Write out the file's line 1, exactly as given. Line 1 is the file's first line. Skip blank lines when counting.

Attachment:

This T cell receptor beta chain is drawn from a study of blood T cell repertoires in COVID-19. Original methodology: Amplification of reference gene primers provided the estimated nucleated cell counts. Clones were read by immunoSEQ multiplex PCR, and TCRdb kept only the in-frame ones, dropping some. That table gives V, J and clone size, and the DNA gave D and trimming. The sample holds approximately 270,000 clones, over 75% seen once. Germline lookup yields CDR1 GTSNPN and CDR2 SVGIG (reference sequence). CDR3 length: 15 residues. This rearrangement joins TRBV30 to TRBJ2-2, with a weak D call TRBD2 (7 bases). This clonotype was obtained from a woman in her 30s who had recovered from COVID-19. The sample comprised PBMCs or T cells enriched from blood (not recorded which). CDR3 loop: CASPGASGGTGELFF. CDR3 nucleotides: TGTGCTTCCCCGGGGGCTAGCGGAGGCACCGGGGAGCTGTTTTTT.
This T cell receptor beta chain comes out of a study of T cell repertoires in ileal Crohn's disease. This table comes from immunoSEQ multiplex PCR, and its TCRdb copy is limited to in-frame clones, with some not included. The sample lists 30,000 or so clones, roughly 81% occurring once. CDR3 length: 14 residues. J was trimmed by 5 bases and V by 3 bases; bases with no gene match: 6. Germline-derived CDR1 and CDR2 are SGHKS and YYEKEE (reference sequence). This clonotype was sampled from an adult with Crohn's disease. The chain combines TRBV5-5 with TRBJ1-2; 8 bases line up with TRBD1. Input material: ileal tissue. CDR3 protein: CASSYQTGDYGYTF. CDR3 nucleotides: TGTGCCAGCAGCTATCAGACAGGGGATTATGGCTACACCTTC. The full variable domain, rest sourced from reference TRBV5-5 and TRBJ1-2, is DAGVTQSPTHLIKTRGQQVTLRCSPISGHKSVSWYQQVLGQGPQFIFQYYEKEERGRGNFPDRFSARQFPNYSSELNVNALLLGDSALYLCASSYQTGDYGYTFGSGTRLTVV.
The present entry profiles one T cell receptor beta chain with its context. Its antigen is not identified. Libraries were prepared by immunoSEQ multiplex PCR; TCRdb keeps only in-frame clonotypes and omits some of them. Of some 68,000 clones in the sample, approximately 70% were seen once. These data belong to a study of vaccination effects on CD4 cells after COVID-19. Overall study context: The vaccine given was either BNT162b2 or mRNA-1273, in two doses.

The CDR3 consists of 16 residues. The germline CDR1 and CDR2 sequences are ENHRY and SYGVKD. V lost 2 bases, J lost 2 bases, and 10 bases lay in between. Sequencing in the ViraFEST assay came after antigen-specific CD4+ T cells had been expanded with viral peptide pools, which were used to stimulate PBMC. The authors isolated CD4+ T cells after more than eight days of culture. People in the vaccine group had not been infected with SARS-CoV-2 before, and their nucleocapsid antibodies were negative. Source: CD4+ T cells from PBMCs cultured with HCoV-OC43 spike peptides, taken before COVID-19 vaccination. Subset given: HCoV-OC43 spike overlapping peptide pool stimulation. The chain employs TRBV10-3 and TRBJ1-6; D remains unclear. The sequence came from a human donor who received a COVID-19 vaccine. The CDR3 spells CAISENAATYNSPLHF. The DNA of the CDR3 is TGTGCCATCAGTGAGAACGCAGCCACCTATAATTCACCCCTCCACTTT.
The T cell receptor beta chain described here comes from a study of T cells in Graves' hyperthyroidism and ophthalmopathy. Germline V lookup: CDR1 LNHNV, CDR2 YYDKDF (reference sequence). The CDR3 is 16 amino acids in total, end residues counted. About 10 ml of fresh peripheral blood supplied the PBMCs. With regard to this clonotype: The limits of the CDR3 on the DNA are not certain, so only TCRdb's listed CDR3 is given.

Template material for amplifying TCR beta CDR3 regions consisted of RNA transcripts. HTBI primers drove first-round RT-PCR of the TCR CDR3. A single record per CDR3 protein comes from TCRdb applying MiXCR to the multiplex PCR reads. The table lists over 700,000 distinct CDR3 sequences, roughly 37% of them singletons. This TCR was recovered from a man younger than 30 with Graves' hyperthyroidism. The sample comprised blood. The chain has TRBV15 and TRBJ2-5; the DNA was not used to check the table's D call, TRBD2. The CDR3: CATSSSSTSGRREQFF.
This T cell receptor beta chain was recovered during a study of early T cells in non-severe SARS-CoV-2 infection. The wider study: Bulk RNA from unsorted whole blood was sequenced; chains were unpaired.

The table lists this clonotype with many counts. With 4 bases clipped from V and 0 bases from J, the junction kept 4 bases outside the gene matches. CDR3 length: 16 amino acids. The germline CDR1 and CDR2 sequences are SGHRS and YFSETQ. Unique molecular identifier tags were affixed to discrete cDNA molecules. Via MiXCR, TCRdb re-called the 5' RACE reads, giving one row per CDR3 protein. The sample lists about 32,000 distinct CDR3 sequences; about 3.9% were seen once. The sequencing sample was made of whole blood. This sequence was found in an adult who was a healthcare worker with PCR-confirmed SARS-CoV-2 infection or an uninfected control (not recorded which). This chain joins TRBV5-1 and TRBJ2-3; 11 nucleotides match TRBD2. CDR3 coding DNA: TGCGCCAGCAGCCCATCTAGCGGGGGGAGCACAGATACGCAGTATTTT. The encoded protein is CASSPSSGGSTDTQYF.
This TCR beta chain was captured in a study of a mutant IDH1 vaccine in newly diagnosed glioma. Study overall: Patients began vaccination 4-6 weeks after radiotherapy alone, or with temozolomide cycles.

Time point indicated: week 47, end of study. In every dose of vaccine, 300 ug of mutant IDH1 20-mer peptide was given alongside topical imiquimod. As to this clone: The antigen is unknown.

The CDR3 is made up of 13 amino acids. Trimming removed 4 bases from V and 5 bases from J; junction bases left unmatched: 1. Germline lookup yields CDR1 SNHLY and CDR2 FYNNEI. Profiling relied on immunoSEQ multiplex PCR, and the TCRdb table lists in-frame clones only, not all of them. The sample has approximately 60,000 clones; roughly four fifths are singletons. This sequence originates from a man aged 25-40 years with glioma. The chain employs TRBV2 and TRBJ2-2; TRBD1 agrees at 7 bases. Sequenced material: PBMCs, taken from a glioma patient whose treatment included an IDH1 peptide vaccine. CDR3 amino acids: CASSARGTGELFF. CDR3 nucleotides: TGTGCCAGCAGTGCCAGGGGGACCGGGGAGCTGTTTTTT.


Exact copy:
This T cell receptor beta chain is drawn from a study of blood T cell repertoires in COVID-19. Original methodology: Amplification of reference gene primers provided the estimated nucleated cell counts. Clones were read by immunoSEQ multiplex PCR, and TCRdb kept only the in-frame ones, dropping some. That table gives V, J and clone size, and the DNA gave D and trimming. The sample holds approximately 270,000 clones, over 75% seen once. Germline lookup yields CDR1 GTSNPN and CDR2 SVGIG (reference sequence). CDR3 length: 15 residues. This rearrangement joins TRBV30 to TRBJ2-2, with a weak D call TRBD2 (7 bases). This clonotype was obtained from a woman in her 30s who had recovered from COVID-19. The sample comprised PBMCs or T cells enriched from blood (not recorded which). CDR3 loop: CASPGASGGTGELFF. CDR3 nucleotides: TGTGCTTCCCCGGGGGCTAGCGGAGGCACCGGGGAGCTGTTTTTT.